The Casino dei Principi (The House of the Princes)
The Casino dei Principi
The House of the Princes took on its current neo-sixteenth century aspect, rich in internal and external decoration, following the redevelopment by Giovan Battista Caretti, between 1835 and 1840, as the wish of Alessandro Torlonia (1800-1886).
The initial nucleus of the House was a modest rural building of the Abbey vineyards, which had been present in the area for at least a century. The idea of giving this building a main role in the architectural structure of the new Villa had already occured to Giuseppe Valadier, prior to Caretti’s work.
Valadier was, most probably, responsible for the transformation of the basic House, giving it a ground plan very similar to the present one, in the period around 1802, during which he is attested to have worked at the Villa Torlonia, and in 1818, when the structure had already been modified and employed as an architectural quinta obliqua, which carried the view of the visitors, whether proceeding along the Viale di lecci, or crossing along the Via Nomentana, to the focal point of the building.
The small and elegant House was used by Prince Alessandro Torlonia, during the sumptuous society events held in the Villa, as an annex to the main building, to which is was connected by an underground passage, which still joins the buildings today.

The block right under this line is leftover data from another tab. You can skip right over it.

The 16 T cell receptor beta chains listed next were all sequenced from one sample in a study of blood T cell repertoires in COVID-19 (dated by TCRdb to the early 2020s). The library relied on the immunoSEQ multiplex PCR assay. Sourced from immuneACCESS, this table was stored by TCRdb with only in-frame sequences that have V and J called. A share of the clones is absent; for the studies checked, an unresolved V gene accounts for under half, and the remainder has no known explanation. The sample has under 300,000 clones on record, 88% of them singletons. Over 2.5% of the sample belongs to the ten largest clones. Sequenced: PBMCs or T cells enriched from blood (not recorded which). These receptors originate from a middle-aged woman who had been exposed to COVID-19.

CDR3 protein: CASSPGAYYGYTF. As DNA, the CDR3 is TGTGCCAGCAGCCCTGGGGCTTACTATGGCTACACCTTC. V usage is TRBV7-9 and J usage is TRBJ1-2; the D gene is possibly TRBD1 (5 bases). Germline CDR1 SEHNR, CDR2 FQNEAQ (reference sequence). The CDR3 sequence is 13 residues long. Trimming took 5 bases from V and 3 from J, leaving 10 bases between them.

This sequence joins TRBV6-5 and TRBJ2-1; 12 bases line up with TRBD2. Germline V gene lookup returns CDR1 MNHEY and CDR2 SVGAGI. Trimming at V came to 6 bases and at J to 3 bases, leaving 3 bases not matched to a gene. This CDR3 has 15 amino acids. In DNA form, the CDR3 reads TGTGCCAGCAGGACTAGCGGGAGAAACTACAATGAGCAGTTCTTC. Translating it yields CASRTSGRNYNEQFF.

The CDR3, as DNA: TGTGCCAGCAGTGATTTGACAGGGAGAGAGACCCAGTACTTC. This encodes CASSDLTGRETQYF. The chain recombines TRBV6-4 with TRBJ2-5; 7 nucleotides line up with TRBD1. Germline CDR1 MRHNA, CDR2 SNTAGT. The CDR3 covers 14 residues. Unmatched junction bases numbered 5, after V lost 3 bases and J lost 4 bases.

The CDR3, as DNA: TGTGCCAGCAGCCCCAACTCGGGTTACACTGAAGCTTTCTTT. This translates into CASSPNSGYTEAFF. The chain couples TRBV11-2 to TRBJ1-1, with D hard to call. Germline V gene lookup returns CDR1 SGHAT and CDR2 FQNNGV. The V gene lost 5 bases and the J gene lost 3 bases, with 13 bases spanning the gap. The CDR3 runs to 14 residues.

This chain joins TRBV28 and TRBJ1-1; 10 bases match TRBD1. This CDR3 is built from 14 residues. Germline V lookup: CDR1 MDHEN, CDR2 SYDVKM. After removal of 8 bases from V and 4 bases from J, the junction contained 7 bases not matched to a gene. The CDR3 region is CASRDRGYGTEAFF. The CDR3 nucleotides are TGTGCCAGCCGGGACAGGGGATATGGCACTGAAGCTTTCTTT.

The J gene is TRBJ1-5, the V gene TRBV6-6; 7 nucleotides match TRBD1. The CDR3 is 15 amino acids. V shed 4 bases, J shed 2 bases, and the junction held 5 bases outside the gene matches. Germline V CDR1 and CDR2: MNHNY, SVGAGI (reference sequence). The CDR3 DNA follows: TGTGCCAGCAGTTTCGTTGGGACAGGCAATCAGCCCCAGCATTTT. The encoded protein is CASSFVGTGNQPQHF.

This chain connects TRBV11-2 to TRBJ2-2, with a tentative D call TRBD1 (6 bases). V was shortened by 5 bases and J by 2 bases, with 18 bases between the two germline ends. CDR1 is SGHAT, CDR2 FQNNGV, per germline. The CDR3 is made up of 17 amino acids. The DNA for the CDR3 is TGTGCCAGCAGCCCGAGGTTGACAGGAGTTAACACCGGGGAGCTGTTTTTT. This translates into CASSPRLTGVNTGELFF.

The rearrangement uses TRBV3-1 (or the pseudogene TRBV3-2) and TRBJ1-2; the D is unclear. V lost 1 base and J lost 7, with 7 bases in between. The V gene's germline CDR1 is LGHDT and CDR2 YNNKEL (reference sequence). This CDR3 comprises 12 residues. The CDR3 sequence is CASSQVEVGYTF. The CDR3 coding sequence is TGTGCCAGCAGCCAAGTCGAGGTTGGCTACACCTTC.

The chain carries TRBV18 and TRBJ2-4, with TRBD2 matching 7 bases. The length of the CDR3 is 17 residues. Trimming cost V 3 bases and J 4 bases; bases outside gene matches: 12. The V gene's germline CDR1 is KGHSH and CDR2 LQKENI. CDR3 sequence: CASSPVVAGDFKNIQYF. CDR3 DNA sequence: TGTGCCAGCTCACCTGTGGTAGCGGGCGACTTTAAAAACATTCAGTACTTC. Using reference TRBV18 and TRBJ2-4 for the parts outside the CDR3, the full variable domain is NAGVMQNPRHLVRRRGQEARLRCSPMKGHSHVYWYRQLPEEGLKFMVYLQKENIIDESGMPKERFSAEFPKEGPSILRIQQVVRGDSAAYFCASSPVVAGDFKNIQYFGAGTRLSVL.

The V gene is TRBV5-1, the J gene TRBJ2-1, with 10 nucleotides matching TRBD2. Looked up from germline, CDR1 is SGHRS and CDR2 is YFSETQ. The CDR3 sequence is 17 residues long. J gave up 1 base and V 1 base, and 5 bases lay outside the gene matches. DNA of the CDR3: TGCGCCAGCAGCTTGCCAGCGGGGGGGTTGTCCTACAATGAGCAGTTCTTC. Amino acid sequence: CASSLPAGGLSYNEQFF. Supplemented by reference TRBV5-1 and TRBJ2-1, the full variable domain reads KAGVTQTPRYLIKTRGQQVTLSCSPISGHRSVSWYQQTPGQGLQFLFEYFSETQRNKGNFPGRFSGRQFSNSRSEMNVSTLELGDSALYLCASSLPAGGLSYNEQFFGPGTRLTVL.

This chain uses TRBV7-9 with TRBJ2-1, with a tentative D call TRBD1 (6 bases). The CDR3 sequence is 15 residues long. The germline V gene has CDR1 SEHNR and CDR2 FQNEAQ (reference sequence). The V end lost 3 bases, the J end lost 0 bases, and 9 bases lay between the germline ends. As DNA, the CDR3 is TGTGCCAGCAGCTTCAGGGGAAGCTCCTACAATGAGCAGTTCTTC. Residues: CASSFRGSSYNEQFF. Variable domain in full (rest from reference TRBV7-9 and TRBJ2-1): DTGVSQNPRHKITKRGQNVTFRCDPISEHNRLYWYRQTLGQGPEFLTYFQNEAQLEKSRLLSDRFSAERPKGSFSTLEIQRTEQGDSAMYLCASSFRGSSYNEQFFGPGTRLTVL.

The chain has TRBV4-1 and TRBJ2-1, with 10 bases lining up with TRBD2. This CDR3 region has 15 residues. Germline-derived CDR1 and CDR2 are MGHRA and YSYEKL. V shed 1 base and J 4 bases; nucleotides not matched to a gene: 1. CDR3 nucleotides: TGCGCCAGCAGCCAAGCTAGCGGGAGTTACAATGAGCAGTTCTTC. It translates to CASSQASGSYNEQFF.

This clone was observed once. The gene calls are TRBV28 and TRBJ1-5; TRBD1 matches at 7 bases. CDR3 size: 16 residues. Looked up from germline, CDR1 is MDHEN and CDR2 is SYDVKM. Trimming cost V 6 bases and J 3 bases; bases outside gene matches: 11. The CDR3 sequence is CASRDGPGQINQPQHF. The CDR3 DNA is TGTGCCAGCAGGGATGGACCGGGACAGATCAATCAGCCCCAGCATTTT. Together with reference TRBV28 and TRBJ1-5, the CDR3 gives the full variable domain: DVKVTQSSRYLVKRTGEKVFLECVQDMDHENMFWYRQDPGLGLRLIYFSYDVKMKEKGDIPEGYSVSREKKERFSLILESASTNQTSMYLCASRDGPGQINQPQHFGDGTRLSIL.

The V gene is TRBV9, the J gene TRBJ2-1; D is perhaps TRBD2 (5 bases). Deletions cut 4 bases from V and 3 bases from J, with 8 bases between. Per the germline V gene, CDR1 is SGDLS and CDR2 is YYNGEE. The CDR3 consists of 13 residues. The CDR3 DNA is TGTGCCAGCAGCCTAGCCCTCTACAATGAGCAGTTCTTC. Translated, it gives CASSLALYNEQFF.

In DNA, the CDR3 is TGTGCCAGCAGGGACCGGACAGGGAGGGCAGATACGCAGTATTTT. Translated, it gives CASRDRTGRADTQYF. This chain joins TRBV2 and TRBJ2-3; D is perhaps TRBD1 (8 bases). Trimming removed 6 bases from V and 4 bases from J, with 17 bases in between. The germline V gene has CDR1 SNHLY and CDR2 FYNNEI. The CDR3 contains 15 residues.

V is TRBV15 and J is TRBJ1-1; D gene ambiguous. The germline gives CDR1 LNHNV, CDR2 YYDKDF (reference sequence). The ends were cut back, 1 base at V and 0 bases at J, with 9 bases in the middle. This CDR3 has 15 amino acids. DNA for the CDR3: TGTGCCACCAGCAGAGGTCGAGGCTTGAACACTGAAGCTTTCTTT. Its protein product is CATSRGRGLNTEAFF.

It enjoyed a privileged position in that the French windows, which open onto the charming balcony running along the main prospect, enjoy a magnificent view of the grounds and were used to help with the spectacles organised in the Amphitheatre below, which was demolished in 1910 when the Via Nomentana was widened.
The external architecture of the House displays various original decorative elements, such the two fine doorways in marble with antique columns, situated on the two minor sides, the cast iron vases, which decorate the attic and, on the main facade, the remains of a monochrome frieze, showing the Triumph of Alexander in Babylon.
The three rooms of the main floor were entirely redecorated with tempera work, showing views of Ancient Greece, Ancient Rome, which have all been lost, and, in what was the luncheon room, of the Gulf of Naples, painted by various painters, and co-ordinated by Giovan Battista Caretti.
The elaborate mosaic floors are among the most notable of the original decorations of the House of the Princes.
During the restoration work to the building, various pieces of eighteenth century decoration were discovered in the first room, which originally displayed views of Ancient Greece; in the Gallery only the frieze decorations, the work Giovan Battista Caretti and Filippo Bigioli, are conserved.